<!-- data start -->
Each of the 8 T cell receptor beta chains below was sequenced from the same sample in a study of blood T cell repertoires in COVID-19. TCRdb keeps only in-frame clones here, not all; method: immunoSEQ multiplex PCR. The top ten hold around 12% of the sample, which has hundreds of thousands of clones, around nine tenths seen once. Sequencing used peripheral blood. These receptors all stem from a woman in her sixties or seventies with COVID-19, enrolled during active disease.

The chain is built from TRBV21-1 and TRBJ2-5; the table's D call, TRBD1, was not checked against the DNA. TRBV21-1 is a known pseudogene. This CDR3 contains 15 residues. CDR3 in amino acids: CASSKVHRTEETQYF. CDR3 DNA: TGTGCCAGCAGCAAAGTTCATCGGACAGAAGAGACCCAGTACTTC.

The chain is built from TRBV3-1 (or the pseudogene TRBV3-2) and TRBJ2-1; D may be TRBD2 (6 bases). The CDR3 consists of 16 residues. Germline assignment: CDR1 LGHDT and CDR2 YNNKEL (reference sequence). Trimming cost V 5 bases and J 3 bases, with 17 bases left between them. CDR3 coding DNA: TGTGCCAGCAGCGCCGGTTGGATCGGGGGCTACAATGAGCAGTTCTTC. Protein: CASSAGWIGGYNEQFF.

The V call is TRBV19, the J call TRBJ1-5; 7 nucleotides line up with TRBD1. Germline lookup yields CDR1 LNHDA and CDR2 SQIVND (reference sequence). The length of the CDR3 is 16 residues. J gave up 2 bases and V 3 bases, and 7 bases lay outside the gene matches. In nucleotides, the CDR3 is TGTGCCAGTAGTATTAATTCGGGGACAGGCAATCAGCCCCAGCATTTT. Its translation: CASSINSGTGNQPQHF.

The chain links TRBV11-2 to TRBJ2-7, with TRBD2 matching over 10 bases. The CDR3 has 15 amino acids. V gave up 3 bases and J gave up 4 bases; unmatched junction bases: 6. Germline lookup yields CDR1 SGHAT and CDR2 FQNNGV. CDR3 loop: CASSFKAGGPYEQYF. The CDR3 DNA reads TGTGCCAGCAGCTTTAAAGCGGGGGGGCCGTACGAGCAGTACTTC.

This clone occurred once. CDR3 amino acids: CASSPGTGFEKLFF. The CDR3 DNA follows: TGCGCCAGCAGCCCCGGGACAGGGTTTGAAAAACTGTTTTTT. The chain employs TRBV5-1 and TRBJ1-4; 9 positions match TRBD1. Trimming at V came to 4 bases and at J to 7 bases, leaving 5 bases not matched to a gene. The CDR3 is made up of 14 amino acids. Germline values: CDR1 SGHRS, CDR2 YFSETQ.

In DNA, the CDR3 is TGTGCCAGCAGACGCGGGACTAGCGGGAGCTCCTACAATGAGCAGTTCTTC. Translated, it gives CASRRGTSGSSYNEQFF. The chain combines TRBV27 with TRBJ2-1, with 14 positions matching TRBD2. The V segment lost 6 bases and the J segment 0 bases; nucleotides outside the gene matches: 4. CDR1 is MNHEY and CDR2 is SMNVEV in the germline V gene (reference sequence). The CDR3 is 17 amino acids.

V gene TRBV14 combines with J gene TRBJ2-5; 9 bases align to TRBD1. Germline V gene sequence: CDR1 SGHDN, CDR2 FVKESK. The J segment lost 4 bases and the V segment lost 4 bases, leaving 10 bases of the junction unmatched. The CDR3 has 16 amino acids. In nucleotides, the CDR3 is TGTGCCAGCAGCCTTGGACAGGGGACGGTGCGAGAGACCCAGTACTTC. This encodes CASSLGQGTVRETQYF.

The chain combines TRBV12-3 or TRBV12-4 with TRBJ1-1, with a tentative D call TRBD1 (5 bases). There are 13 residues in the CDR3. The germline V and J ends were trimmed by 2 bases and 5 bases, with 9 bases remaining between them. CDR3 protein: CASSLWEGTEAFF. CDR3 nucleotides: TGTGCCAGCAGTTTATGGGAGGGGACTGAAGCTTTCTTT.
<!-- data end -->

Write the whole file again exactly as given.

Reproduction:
Each of the 8 T cell receptor beta chains below was sequenced from the same sample in a study of blood T cell repertoires in COVID-19. TCRdb keeps only in-frame clones here, not all; method: immunoSEQ multiplex PCR. The top ten hold around 12% of the sample, which has hundreds of thousands of clones, around nine tenths seen once. Sequencing used peripheral blood. These receptors all stem from a woman in her sixties or seventies with COVID-19, enrolled during active disease.

The chain is built from TRBV21-1 and TRBJ2-5; the table's D call, TRBD1, was not checked against the DNA. TRBV21-1 is a known pseudogene. This CDR3 contains 15 residues. CDR3 in amino acids: CASSKVHRTEETQYF. CDR3 DNA: TGTGCCAGCAGCAAAGTTCATCGGACAGAAGAGACCCAGTACTTC.

The chain is built from TRBV3-1 (or the pseudogene TRBV3-2) and TRBJ2-1; D may be TRBD2 (6 bases). The CDR3 consists of 16 residues. Germline assignment: CDR1 LGHDT and CDR2 YNNKEL (reference sequence). Trimming cost V 5 bases and J 3 bases, with 17 bases left between them. CDR3 coding DNA: TGTGCCAGCAGCGCCGGTTGGATCGGGGGCTACAATGAGCAGTTCTTC. Protein: CASSAGWIGGYNEQFF.

The V call is TRBV19, the J call TRBJ1-5; 7 nucleotides line up with TRBD1. Germline lookup yields CDR1 LNHDA and CDR2 SQIVND (reference sequence). The length of the CDR3 is 16 residues. J gave up 2 bases and V 3 bases, and 7 bases lay outside the gene matches. In nucleotides, the CDR3 is TGTGCCAGTAGTATTAATTCGGGGACAGGCAATCAGCCCCAGCATTTT. Its translation: CASSINSGTGNQPQHF.

The chain links TRBV11-2 to TRBJ2-7, with TRBD2 matching over 10 bases. The CDR3 has 15 amino acids. V gave up 3 bases and J gave up 4 bases; unmatched junction bases: 6. Germline lookup yields CDR1 SGHAT and CDR2 FQNNGV. CDR3 loop: CASSFKAGGPYEQYF. The CDR3 DNA reads TGTGCCAGCAGCTTTAAAGCGGGGGGGCCGTACGAGCAGTACTTC.

This clone occurred once. CDR3 amino acids: CASSPGTGFEKLFF. The CDR3 DNA follows: TGCGCCAGCAGCCCCGGGACAGGGTTTGAAAAACTGTTTTTT. The chain employs TRBV5-1 and TRBJ1-4; 9 positions match TRBD1. Trimming at V came to 4 bases and at J to 7 bases, leaving 5 bases not matched to a gene. The CDR3 is made up of 14 amino acids. Germline values: CDR1 SGHRS, CDR2 YFSETQ.

In DNA, the CDR3 is TGTGCCAGCAGACGCGGGACTAGCGGGAGCTCCTACAATGAGCAGTTCTTC. Translated, it gives CASRRGTSGSSYNEQFF. The chain combines TRBV27 with TRBJ2-1, with 14 positions matching TRBD2. The V segment lost 6 bases and the J segment 0 bases; nucleotides outside the gene matches: 4. CDR1 is MNHEY and CDR2 is SMNVEV in the germline V gene (reference sequence). The CDR3 is 17 amino acids.

V gene TRBV14 combines with J gene TRBJ2-5; 9 bases align to TRBD1. Germline V gene sequence: CDR1 SGHDN, CDR2 FVKESK. The J segment lost 4 bases and the V segment lost 4 bases, leaving 10 bases of the junction unmatched. The CDR3 has 16 amino acids. In nucleotides, the CDR3 is TGTGCCAGCAGCCTTGGACAGGGGACGGTGCGAGAGACCCAGTACTTC. This encodes CASSLGQGTVRETQYF.

The chain combines TRBV12-3 or TRBV12-4 with TRBJ1-1, with a tentative D call TRBD1 (5 bases). There are 13 residues in the CDR3. The germline V and J ends were trimmed by 2 bases and 5 bases, with 9 bases remaining between them. CDR3 protein: CASSLWEGTEAFF. CDR3 nucleotides: TGTGCCAGCAGTTTATGGGAGGGGACTGAAGCTTTCTTT.